Perhaps this is a good time to run through a very quick chain of events highlighting the financial milestones the Club has been through over the past 7 yrs since the Grand Remodel. Why the Grand Remodel? Because that’s when your Club’s character irreversibly changed for better or worse depending on your perspective. (And perspective is mostly a euphemism for date of initiation). It is also the last time you needed to vote on a capital expansion project if you consider the 2008 vote for the parking lot part of the GR (it was the last part).
It begins, innocently enough, in 2006 when the Club Treasurer at the time (it was not me) lent the club $50,000 in order for the Club to make payroll. Financially speaking, things were not good at the Club (and God Bless that Treasurer). In 2007/08 a new financial model was adopted to try to get the club under a firm financial footing over time. The Town lifted its membership cap for the Club to 700 from 650. Initiation was raised to $18,500 – a number calculated as a Club enterprise value equivalent per member plus a 10% premium. In the new model, initiation funds can only be used for capital expenses and debt reduction. The debt back then was gigantic relative to the Club’s revenues and structured as interest only with a $5 million balloon payment at the end of 10 yrs. A debt management strategy was adopted – set the payment of the debt so that the debt is retired over a defined period of time and not left out there indefinitely nor paid for all up front so as not to overburden one populous over another (future member vs current member). The Club prepaid a large chunk of its total debt in 2010 (>$1 million) and restructured the whole debt load down to a 15yr fixed, normally amortizing, loan at a very low interest rate such that the current assessment members were/are paying would wipe out the Club’s debt in 15yrs (12yrs now). From there we began saving for any future capital expenditures. Currently our coffers hold >$1.5million and take in about $500k per year in initiation money (the Club has demonstrated approximately 5% membership turnover each year for as far back as any x-President can remember). The tennis proposal that’s coming will recommend that we, as members, spend approximately $750k over the next couple of years on the new courts, lights, bathrooms entranceway/egress and some storage – but no building (besides the bathrooms & storage). From there it will be proposed that we shake the trees for a donor to donate the costs of a building – another $750k. Maybe that happens, maybe it doesn’t, but we’ll be several years down the road from here at that point and as a membership, we can decide what to do at that time. In the meantime, the Club will have a much improved lower court area, more lighted courts to handle demand and reduce capacity constraints and will have attained a look and feel consistent with the rest of the property. No dues increase, no assessment for the lower court project. If a donor doesn’t materialize, and there’s every chance they won’t, it will probably be 2017. By then a pool rejuvenation project will be underway or completed and the membership can decide then if it wants to underwrite a tennis building itself. But that’s not a decision for today.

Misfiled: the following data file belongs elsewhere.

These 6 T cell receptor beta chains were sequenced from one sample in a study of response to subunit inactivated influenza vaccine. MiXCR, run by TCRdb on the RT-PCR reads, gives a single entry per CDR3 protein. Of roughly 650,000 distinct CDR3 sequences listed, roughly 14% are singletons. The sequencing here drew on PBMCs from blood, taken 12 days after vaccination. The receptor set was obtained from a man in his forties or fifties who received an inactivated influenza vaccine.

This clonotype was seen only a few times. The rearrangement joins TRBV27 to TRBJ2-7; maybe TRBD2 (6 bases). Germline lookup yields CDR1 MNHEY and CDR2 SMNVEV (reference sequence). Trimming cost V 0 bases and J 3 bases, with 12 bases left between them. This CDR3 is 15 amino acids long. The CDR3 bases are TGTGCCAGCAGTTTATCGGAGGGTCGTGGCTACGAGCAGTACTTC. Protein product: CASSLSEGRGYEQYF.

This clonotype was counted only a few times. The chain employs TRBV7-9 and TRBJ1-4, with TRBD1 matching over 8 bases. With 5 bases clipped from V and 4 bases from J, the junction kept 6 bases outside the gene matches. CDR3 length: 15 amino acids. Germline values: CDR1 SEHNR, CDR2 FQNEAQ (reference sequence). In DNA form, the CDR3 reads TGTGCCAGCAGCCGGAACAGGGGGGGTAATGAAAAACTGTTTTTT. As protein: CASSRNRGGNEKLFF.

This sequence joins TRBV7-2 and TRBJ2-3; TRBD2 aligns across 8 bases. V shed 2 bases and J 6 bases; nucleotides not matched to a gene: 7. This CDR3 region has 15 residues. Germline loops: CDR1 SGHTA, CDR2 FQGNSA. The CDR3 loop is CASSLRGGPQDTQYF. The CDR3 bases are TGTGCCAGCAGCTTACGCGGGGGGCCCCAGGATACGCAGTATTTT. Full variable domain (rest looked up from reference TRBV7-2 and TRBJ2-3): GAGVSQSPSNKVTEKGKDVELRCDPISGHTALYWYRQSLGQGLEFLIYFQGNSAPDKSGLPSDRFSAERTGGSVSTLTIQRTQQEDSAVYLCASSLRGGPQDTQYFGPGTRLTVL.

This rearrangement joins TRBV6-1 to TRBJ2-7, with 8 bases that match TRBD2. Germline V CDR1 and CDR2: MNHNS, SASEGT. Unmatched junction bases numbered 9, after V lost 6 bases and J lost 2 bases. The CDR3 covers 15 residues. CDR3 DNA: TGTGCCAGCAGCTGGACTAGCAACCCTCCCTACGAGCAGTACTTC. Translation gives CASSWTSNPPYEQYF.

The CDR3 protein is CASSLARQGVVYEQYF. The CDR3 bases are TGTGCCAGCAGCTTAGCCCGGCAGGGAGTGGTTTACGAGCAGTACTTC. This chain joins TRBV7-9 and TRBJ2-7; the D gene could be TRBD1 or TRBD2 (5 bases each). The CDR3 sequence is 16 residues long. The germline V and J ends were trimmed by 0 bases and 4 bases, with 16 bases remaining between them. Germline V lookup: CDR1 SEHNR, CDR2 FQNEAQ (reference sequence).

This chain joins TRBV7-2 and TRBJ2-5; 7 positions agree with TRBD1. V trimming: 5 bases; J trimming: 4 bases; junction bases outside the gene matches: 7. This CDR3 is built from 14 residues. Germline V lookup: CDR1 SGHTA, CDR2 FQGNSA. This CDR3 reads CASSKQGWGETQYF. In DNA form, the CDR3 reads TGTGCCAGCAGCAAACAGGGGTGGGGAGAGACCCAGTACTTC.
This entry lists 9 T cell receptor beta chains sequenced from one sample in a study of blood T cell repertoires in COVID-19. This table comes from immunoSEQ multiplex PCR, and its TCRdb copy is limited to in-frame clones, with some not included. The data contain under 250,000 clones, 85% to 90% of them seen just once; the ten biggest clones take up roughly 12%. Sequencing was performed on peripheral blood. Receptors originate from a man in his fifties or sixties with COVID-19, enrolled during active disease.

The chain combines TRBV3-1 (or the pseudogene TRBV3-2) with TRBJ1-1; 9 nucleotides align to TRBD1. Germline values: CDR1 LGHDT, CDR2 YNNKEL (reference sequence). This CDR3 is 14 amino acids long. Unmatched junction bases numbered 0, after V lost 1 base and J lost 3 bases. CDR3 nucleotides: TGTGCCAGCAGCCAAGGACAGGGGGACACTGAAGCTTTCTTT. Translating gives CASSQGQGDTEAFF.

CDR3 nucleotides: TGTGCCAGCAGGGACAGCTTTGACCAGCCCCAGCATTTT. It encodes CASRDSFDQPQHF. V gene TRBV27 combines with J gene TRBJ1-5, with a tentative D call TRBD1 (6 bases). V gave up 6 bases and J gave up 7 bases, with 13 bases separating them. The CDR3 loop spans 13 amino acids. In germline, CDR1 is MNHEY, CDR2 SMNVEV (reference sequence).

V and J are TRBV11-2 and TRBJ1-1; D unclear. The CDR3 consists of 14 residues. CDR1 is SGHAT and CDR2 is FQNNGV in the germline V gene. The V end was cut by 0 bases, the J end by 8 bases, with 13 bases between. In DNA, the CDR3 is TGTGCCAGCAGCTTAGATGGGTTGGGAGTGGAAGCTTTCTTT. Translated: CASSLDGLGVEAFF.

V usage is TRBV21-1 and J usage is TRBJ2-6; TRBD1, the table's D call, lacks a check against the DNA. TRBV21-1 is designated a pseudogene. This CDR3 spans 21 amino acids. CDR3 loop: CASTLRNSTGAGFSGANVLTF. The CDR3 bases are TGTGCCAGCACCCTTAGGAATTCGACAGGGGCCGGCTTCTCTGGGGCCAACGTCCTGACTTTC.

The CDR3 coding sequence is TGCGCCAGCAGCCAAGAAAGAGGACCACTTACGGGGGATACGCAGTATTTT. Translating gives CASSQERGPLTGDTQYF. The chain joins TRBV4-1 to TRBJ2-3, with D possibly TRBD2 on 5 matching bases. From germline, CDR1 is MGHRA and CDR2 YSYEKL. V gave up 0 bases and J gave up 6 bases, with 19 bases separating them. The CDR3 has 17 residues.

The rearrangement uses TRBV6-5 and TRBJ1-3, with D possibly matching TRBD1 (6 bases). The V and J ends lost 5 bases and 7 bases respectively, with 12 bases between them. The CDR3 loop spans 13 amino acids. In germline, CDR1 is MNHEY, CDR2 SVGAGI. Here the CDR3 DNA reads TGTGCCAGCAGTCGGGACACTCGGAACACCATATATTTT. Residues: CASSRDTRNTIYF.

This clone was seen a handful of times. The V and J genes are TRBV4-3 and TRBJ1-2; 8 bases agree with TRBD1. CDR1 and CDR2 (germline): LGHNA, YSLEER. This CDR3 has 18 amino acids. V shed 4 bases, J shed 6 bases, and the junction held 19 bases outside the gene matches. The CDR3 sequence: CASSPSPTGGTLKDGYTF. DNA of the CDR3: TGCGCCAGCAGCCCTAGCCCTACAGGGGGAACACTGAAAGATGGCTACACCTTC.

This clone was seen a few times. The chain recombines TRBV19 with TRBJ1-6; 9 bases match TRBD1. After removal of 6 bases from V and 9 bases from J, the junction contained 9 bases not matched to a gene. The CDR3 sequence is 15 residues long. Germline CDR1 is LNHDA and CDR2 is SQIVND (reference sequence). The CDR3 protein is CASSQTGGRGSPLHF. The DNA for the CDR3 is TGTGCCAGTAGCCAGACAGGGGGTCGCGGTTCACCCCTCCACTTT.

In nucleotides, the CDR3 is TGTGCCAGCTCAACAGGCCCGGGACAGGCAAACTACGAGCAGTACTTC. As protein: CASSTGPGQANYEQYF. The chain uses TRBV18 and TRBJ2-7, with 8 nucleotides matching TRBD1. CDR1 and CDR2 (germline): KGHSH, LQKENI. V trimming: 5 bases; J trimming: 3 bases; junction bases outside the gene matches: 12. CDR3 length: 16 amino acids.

There are no committee meetings for you to attend this week – what will you do?
The Bar & Grill did over $3k in business yesterday – a March Sunday. The Club has never done that level of business in March, not even with a menu that was 25-30% more expensive. There were three points of sale yesterday, quite acceptable wait time (<2min), terrific food and service with a smile every darn time. Congratulation Mark – your/our Bar & Grill is off to a very good start indeed. That’s all for now – I hope you all have a great week. I’ll tell you the same thing I told Dayle – don’t forget to write. All the best, Mike